This world makes my head hurt in many ways. But for convenience, I want to focus on one grievance: information overload. Every morning, as soon as I open my eyes, I get to work. I unlock my phone and check the weather, my email, Facebook, Twitter, Tumblr, etc. Later in the morning, I hop on my computer, and get on the internet. Orchids are on my mind today, so I Google them. 25,500,000 results! Next, I head over to the New York Times’ website to catch up on some current events. My screen overflows with hundreds of articles, most of which were published in the past 12 hours. After lunch, I head to the library to try and find a nice book. I stroll through the fiction section, passing by thousands of titles I’ve never heard of before. When I return home, I find my dad flipping through some 2000 channels.
Now don’t get me wrong; I love having all these media at my disposal. I couldn’t imagine living a thousand years ago, when new information was scarce, and current information traveled as fast as we do. But how do we navigate an ocean teeming with information, when we have no bearings? And when we do get our bearings, we still face the issue of which site or newspaper or book or channel or whatever to choose from. I love having options, but 25,500,000 is a little too much for me.
Before I tackle these issues, let me put things into perspective. Around 2002, somewhere between 3.4-5.6 exabytes (exa- is 1018) of original information was created. (Suddenly curious? Follow the source of this fact: http://www2.sims.berkeley.edu/research/projects/how-much-info-2003/.)
So how do we deal with this? First and foremost, look at your sources of information, social media sites included. Make a list of all these sources. Ask yourself: of these, are there some that I rarely or don’t use at all? Then divide the ones that made the cut into related groups. Use within each group, scrutinize each member for its worth.
Let’s start with social media sites and email. We all friend or follow or receive emails from people or groups we could care less about. Sometimes we do so just to be nosy. I love being nosy, but I hate wasting time. Do yourself a favor and hide them, unfollow them, unsubscribe from them, and forget about them. There are more important things in your life.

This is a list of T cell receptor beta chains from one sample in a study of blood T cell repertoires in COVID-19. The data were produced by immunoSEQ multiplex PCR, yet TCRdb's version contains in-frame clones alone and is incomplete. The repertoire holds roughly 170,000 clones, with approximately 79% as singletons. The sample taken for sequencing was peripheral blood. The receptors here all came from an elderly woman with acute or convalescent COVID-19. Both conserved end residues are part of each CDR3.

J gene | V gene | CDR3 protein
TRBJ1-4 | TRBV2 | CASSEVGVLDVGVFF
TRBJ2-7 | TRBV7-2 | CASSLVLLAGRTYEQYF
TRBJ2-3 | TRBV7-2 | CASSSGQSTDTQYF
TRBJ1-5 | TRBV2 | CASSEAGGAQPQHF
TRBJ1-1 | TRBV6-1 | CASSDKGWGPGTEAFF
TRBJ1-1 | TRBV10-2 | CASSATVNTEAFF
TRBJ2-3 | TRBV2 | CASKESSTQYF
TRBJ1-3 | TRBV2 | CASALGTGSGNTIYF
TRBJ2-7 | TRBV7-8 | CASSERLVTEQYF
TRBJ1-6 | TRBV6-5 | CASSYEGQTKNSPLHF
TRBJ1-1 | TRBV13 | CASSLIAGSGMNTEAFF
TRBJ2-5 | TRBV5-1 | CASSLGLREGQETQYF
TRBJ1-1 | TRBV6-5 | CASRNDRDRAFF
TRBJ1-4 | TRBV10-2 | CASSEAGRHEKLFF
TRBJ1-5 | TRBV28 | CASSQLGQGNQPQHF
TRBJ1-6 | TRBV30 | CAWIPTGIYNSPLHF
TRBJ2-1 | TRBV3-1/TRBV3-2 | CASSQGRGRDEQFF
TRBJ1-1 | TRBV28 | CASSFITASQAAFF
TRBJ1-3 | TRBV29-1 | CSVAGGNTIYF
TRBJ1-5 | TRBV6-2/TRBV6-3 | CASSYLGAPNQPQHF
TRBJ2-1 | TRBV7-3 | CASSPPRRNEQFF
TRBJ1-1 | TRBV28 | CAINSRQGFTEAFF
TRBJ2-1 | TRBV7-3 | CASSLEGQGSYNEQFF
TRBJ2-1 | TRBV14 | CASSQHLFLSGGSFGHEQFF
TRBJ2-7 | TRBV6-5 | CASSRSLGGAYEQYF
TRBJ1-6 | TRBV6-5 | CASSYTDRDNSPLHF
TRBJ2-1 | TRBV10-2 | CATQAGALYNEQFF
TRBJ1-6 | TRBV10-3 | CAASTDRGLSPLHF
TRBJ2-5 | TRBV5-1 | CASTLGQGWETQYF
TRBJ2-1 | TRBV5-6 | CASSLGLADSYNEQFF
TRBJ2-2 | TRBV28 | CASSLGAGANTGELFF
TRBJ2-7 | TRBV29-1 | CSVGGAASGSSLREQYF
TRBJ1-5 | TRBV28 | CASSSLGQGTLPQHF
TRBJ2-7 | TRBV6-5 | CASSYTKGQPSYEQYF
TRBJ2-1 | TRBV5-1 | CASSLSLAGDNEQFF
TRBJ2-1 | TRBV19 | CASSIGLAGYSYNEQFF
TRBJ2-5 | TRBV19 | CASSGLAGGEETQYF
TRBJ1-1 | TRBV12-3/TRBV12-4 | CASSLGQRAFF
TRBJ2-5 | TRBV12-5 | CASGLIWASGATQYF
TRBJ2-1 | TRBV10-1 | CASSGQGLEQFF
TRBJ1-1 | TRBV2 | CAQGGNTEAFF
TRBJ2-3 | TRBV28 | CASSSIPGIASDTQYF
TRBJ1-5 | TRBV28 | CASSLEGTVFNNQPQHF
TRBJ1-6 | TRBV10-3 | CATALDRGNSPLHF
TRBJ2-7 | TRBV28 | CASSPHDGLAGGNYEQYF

Now let’s look at the news. Be it news news, tech news, fashion news or whatever else news, it all has to be streamlined. Generally, most related news companies publish the same news, so stick to your favorite company. If you’re adamant about hearing different opinions, then read a different paper each day of the week. If you’re still uneasy about this whole overhaul, try synthesizing all your sources into your Twitter feed. That way, you receive only the headlines, while finding everything in one place.
But what do we do about ye olde search engine? Be specific. Even the addition of another word helps tremendously. When I added “information” to my “orchids” search, the results more than halved to 11,800,000 results! To take things up a notch, virtually all search engines offer advanced searches, along with other options to hone in your topic of interest.
Similar approaches can be applied to television, and books. Most channels and books are grouped by some sort of related criteria. Each group then branches off into further and further specificity. Eventually, you’ll find the channel or book you were looking for. Personally, I first recommend scrapping most of those channels. Television these days is full of nonsense; nonsense that you would be better off without. Instead, get a book. And not just any book, but a book that reflects how you feel, or events you’re going through, or blossoming interests. Not only will this make the search that much simpler, but you’ll have at your disposal an opportunity to enrich or relieve some aspect of your life.
The best method, in my opinion, to dealing with information overload is to remember what’s most important to you. It is an inevitable fact that we will encounter more information in a day than has been produced in the past millennium. But when we remember the things that mean the most to us, we have the ability to intuitively tune into where those things are. Better yet, we disregard the things that would draw our attention away from those things that matter most. If we do this, I can guarantee that no matter how many articles, or channels, or books, or searches there are, we can find what we’re looking for.
Has anyone heard about The Tree of Life? What do you think about it? See you next week.